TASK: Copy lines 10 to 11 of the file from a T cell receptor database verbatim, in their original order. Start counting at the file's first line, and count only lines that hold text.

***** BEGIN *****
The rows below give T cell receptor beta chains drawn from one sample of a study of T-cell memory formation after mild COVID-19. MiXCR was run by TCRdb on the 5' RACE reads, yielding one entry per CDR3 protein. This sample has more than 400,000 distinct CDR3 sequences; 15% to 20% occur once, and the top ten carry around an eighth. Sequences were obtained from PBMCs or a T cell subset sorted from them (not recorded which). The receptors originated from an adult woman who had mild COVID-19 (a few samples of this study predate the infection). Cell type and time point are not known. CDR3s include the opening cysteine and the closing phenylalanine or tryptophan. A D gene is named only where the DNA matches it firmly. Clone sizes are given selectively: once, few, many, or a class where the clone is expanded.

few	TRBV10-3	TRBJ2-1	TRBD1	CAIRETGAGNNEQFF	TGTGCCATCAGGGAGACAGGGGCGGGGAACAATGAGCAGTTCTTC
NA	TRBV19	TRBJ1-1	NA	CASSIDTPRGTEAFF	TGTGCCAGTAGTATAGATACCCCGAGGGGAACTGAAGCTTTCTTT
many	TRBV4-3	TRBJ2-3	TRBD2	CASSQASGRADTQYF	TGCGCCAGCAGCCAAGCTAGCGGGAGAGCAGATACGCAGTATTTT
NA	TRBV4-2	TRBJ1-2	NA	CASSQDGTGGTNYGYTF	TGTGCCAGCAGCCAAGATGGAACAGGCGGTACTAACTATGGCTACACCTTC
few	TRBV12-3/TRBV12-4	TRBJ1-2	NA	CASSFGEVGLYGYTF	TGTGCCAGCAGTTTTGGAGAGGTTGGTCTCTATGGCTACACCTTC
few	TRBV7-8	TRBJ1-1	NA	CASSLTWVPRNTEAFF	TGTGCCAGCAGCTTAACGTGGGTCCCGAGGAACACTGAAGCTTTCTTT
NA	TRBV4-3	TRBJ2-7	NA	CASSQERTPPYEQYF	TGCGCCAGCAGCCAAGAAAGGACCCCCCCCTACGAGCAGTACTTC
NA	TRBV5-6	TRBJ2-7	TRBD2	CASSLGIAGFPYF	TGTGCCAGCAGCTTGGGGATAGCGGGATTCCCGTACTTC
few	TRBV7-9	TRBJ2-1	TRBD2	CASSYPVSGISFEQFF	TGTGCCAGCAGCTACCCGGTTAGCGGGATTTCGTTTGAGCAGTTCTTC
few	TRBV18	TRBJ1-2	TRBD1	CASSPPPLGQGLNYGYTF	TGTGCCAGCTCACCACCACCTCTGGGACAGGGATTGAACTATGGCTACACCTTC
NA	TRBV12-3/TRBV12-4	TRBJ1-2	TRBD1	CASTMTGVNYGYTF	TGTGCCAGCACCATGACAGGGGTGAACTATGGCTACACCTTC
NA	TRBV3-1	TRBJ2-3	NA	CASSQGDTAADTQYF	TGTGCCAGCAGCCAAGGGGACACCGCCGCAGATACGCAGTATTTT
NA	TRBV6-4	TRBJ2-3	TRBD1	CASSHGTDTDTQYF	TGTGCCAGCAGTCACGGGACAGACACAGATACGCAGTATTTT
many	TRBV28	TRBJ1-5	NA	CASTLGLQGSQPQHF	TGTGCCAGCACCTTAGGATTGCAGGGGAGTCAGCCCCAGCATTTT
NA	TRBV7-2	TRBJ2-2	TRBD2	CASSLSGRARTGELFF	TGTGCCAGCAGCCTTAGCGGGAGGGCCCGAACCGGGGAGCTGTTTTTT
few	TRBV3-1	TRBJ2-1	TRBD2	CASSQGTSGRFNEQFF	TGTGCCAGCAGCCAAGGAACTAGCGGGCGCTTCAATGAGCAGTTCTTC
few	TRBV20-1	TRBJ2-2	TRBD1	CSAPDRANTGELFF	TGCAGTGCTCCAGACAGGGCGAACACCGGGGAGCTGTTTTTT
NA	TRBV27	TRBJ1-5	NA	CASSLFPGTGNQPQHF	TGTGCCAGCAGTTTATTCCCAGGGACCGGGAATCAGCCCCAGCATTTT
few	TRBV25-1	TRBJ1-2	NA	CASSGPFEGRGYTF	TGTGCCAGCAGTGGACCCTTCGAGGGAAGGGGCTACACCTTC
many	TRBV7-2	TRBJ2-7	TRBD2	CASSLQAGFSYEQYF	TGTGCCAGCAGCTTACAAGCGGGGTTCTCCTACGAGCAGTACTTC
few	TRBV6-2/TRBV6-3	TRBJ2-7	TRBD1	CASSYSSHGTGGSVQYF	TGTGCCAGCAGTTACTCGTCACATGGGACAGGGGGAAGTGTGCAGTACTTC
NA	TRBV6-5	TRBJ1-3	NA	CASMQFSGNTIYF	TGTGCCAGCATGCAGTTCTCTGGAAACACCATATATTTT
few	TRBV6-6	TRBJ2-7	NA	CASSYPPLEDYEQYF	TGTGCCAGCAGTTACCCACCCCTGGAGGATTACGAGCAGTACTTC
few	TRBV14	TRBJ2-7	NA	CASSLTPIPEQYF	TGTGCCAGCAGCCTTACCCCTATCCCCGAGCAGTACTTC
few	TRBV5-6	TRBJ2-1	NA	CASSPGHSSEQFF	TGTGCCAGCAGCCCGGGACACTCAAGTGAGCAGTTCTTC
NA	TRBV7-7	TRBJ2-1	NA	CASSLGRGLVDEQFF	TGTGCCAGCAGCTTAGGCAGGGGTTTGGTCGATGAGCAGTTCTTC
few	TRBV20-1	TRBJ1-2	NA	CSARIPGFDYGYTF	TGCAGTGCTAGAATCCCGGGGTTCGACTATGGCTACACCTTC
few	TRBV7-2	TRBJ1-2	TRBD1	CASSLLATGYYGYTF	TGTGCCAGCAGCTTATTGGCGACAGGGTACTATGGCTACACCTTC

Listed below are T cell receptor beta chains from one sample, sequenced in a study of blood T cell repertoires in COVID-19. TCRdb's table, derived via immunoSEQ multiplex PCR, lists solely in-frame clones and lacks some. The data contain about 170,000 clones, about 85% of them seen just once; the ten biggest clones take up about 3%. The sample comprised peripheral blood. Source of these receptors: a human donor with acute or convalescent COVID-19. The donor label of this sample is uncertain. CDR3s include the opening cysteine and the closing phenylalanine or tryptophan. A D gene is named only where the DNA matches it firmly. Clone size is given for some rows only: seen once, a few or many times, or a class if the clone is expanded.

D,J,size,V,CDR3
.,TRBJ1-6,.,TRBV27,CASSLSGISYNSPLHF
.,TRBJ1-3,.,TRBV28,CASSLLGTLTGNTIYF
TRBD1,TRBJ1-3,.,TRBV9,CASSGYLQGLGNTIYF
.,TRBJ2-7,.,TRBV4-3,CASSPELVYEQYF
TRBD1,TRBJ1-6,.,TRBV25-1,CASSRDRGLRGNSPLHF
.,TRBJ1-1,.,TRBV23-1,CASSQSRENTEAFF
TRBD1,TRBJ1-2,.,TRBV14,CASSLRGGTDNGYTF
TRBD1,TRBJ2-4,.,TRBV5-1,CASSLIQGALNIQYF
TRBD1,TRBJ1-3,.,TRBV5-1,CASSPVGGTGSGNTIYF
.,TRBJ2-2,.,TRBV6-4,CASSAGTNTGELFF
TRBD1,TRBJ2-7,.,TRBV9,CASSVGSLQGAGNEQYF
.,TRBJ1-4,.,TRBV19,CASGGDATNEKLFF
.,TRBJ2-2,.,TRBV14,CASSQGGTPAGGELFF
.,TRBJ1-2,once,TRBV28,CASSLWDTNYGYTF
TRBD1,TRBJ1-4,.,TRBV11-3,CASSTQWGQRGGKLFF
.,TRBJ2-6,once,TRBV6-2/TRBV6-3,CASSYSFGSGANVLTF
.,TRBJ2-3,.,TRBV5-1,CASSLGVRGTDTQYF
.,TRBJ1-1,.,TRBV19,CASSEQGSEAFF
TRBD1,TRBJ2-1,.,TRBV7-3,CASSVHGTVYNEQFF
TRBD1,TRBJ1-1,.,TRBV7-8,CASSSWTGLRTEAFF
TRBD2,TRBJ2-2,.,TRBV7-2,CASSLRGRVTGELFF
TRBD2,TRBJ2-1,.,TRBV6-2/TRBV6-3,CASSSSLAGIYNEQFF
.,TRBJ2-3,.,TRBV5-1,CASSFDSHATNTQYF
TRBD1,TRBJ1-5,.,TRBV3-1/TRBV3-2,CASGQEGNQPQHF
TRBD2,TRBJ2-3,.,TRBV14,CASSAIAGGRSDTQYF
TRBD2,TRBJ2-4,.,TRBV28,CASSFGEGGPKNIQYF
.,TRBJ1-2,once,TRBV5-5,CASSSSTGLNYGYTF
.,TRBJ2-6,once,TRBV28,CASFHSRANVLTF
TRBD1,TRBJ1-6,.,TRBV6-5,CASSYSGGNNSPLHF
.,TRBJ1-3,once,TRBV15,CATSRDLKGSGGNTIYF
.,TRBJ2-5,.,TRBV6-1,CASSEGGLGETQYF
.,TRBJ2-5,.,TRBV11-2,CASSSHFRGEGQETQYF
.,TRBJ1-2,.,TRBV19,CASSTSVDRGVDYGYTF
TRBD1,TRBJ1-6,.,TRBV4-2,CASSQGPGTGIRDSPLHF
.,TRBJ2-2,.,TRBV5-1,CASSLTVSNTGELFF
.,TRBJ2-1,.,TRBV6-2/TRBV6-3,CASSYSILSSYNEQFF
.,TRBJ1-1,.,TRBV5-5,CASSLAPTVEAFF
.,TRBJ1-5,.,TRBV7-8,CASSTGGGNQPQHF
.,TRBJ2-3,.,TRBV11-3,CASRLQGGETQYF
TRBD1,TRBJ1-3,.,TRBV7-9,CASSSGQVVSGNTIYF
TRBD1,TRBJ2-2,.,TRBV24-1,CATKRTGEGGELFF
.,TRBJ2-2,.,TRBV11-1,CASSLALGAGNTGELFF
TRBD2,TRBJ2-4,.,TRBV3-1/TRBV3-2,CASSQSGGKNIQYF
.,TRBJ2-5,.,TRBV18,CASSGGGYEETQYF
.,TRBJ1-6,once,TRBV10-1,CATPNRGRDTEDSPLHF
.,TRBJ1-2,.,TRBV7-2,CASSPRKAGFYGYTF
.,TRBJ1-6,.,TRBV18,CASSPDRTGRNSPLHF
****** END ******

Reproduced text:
few	TRBV7-9	TRBJ2-1	TRBD2	CASSYPVSGISFEQFF	TGTGCCAGCAGCTACCCGGTTAGCGGGATTTCGTTTGAGCAGTTCTTC
few	TRBV18	TRBJ1-2	TRBD1	CASSPPPLGQGLNYGYTF	TGTGCCAGCTCACCACCACCTCTGGGACAGGGATTGAACTATGGCTACACCTTC